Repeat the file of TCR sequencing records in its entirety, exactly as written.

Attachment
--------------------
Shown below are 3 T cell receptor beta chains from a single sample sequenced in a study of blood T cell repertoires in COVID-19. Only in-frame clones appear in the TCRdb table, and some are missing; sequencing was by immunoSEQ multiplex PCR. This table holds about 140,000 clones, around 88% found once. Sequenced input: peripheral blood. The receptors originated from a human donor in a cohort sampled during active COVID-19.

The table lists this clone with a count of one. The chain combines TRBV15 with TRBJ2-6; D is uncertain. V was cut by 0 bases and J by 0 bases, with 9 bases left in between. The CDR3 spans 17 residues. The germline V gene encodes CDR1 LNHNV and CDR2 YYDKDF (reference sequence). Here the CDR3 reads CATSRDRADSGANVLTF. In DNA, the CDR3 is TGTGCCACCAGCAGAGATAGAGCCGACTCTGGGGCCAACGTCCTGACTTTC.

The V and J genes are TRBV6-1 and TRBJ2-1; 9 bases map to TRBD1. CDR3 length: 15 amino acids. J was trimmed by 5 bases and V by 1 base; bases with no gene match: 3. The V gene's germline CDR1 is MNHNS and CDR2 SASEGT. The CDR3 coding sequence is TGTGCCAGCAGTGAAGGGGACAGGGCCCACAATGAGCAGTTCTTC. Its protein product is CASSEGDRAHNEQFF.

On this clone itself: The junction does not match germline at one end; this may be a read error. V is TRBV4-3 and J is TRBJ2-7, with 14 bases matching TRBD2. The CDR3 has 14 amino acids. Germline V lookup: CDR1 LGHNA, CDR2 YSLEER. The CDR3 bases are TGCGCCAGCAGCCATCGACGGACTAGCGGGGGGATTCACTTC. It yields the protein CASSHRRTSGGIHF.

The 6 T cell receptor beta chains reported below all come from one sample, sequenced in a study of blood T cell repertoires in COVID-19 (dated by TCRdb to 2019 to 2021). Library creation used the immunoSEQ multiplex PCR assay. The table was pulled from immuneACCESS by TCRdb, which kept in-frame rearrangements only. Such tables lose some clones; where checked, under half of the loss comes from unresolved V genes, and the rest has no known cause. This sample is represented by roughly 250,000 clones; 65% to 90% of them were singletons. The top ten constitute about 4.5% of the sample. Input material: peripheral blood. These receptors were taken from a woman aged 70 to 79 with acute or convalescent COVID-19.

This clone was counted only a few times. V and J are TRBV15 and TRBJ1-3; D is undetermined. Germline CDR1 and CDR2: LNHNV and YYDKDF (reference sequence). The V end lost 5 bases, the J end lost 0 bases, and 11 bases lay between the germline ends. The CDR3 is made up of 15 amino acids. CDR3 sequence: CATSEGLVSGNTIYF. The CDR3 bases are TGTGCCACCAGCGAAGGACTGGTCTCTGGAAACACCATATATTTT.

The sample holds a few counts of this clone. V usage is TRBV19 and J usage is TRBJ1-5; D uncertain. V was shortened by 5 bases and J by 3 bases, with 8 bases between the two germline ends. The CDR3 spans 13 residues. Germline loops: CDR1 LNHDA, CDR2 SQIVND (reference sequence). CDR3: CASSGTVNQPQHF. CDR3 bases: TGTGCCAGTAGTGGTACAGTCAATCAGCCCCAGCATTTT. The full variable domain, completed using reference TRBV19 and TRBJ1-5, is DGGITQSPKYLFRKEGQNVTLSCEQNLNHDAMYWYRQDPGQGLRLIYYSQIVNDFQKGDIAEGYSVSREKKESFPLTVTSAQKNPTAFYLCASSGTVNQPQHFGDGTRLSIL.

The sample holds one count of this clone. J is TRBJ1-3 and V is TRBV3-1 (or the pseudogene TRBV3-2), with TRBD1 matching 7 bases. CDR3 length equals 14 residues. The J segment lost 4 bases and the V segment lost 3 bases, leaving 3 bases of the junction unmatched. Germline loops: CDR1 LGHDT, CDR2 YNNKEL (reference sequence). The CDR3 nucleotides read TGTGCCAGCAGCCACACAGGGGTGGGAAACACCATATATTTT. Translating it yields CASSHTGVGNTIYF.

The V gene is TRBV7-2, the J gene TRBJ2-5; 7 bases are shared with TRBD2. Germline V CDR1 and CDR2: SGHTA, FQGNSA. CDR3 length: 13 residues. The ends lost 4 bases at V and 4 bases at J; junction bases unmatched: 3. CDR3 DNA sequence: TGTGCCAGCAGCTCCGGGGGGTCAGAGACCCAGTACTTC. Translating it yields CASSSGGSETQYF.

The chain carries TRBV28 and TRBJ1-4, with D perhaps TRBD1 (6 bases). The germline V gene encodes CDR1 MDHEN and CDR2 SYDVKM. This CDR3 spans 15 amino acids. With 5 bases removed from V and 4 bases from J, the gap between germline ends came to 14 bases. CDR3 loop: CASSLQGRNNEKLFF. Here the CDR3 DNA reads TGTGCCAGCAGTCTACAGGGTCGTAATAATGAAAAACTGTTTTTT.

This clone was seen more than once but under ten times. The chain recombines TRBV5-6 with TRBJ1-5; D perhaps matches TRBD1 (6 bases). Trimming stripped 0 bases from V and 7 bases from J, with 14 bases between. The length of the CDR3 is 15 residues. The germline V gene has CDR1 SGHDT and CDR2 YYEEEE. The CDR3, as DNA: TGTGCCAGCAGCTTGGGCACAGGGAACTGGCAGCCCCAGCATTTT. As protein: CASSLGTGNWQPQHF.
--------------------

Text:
Shown below are 3 T cell receptor beta chains from a single sample sequenced in a study of blood T cell repertoires in COVID-19. Only in-frame clones appear in the TCRdb table, and some are missing; sequencing was by immunoSEQ multiplex PCR. This table holds about 140,000 clones, around 88% found once. Sequenced input: peripheral blood. The receptors originated from a human donor in a cohort sampled during active COVID-19.

The table lists this clone with a count of one. The chain combines TRBV15 with TRBJ2-6; D is uncertain. V was cut by 0 bases and J by 0 bases, with 9 bases left in between. The CDR3 spans 17 residues. The germline V gene encodes CDR1 LNHNV and CDR2 YYDKDF (reference sequence). Here the CDR3 reads CATSRDRADSGANVLTF. In DNA, the CDR3 is TGTGCCACCAGCAGAGATAGAGCCGACTCTGGGGCCAACGTCCTGACTTTC.

The V and J genes are TRBV6-1 and TRBJ2-1; 9 bases map to TRBD1. CDR3 length: 15 amino acids. J was trimmed by 5 bases and V by 1 base; bases with no gene match: 3. The V gene's germline CDR1 is MNHNS and CDR2 SASEGT. The CDR3 coding sequence is TGTGCCAGCAGTGAAGGGGACAGGGCCCACAATGAGCAGTTCTTC. Its protein product is CASSEGDRAHNEQFF.

On this clone itself: The junction does not match germline at one end; this may be a read error. V is TRBV4-3 and J is TRBJ2-7, with 14 bases matching TRBD2. The CDR3 has 14 amino acids. Germline V lookup: CDR1 LGHNA, CDR2 YSLEER. The CDR3 bases are TGCGCCAGCAGCCATCGACGGACTAGCGGGGGGATTCACTTC. It yields the protein CASSHRRTSGGIHF.

The 6 T cell receptor beta chains reported below all come from one sample, sequenced in a study of blood T cell repertoires in COVID-19 (dated by TCRdb to 2019 to 2021). Library creation used the immunoSEQ multiplex PCR assay. The table was pulled from immuneACCESS by TCRdb, which kept in-frame rearrangements only. Such tables lose some clones; where checked, under half of the loss comes from unresolved V genes, and the rest has no known cause. This sample is represented by roughly 250,000 clones; 65% to 90% of them were singletons. The top ten constitute about 4.5% of the sample. Input material: peripheral blood. These receptors were taken from a woman aged 70 to 79 with acute or convalescent COVID-19.

This clone was counted only a few times. V and J are TRBV15 and TRBJ1-3; D is undetermined. Germline CDR1 and CDR2: LNHNV and YYDKDF (reference sequence). The V end lost 5 bases, the J end lost 0 bases, and 11 bases lay between the germline ends. The CDR3 is made up of 15 amino acids. CDR3 sequence: CATSEGLVSGNTIYF. The CDR3 bases are TGTGCCACCAGCGAAGGACTGGTCTCTGGAAACACCATATATTTT.

The sample holds a few counts of this clone. V usage is TRBV19 and J usage is TRBJ1-5; D uncertain. V was shortened by 5 bases and J by 3 bases, with 8 bases between the two germline ends. The CDR3 spans 13 residues. Germline loops: CDR1 LNHDA, CDR2 SQIVND (reference sequence). CDR3: CASSGTVNQPQHF. CDR3 bases: TGTGCCAGTAGTGGTACAGTCAATCAGCCCCAGCATTTT. The full variable domain, completed using reference TRBV19 and TRBJ1-5, is DGGITQSPKYLFRKEGQNVTLSCEQNLNHDAMYWYRQDPGQGLRLIYYSQIVNDFQKGDIAEGYSVSREKKESFPLTVTSAQKNPTAFYLCASSGTVNQPQHFGDGTRLSIL.

The sample holds one count of this clone. J is TRBJ1-3 and V is TRBV3-1 (or the pseudogene TRBV3-2), with TRBD1 matching 7 bases. CDR3 length equals 14 residues. The J segment lost 4 bases and the V segment lost 3 bases, leaving 3 bases of the junction unmatched. Germline loops: CDR1 LGHDT, CDR2 YNNKEL (reference sequence). The CDR3 nucleotides read TGTGCCAGCAGCCACACAGGGGTGGGAAACACCATATATTTT. Translating it yields CASSHTGVGNTIYF.

The V gene is TRBV7-2, the J gene TRBJ2-5; 7 bases are shared with TRBD2. Germline V CDR1 and CDR2: SGHTA, FQGNSA. CDR3 length: 13 residues. The ends lost 4 bases at V and 4 bases at J; junction bases unmatched: 3. CDR3 DNA sequence: TGTGCCAGCAGCTCCGGGGGGTCAGAGACCCAGTACTTC. Translating it yields CASSSGGSETQYF.

The chain carries TRBV28 and TRBJ1-4, with D perhaps TRBD1 (6 bases). The germline V gene encodes CDR1 MDHEN and CDR2 SYDVKM. This CDR3 spans 15 amino acids. With 5 bases removed from V and 4 bases from J, the gap between germline ends came to 14 bases. CDR3 loop: CASSLQGRNNEKLFF. Here the CDR3 DNA reads TGTGCCAGCAGTCTACAGGGTCGTAATAATGAAAAACTGTTTTTT.

This clone was seen more than once but under ten times. The chain recombines TRBV5-6 with TRBJ1-5; D perhaps matches TRBD1 (6 bases). Trimming stripped 0 bases from V and 7 bases from J, with 14 bases between. The length of the CDR3 is 15 residues. The germline V gene has CDR1 SGHDT and CDR2 YYEEEE. The CDR3, as DNA: TGTGCCAGCAGCTTGGGCACAGGGAACTGGCAGCCCCAGCATTTT. As protein: CASSLGTGNWQPQHF.